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280 Southern Historical Society Papers.

LIEUTENANT JAMES ELLETT.

Lieutenant James Ellett succeeded to the command of the battery, and proved as efficient and gallant a commander as he had been a second. When temporarily in command of the battery at Sharps- burg, when Captain Crenshaw had gone ahead to locate his position, the writer heard an artillery captain ask Lieutenant Ellett where he was taking his battery, he replied: "Just over yonder." The cap- tain then suggested that the position was untenable; that he would lose his guns, as he (the captain) had examined the position. Lieu- tenant Ellett listened attentively, and when the captain had finished, simply said, "Forward!" and the Crenshaw Battery was soon in action and held the position until the battle ended.

On Friday, September 26, the following congratulatory order from General A. P. Hill was read at evening assembly:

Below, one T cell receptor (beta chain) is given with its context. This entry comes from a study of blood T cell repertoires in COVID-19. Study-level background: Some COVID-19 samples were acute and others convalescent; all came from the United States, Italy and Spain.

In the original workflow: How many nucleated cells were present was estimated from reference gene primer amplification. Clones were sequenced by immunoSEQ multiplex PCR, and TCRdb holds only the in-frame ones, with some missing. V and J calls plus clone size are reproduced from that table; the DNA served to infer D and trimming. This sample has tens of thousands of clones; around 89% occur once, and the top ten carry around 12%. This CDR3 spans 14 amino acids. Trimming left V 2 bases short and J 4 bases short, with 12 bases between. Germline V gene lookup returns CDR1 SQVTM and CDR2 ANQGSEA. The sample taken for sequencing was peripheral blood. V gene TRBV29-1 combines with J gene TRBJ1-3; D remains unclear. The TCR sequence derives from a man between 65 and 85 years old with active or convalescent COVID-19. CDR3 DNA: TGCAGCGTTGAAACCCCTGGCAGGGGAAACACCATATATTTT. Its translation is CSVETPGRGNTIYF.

HEADQUARTERS LIGHT DIVISION,

CAMP BRANCH, September 24, 1862. Soldiers of the Light DivisionĀ :

You have done well, and I am well pleased with you. You have fought in every battle from Mechanicsville to Shepherdstown, and no man can yet say that the Light Divison has ever been broken. You held the left at Manassas against overwhelming numbers, and saved the army; you saved the day at Sharpsburg, and at Shepherdstown you were selected to face a storm of round shot, shell and grape, such as I have never before seen. I am proud to say to you that your ser- vices are appreciated by our general, and that you have a reputation in the army which it should be the object of every officer and pri- vate to sustain.

A. P. HILL, Major- General. Official: R. S. WINGATE, A. A. A. G.

On Saturday, October 4, the following order from General Lee was read, which is worthy of a place in this history, and needs no comment:

General Orders^ No. 116.

HEADQUARTERS ARMY NORTHERN VIRGINIA,

October 2, 1862.

In reviewing the achievements of the army during the present campaign the Commanding General cannot withhold the expression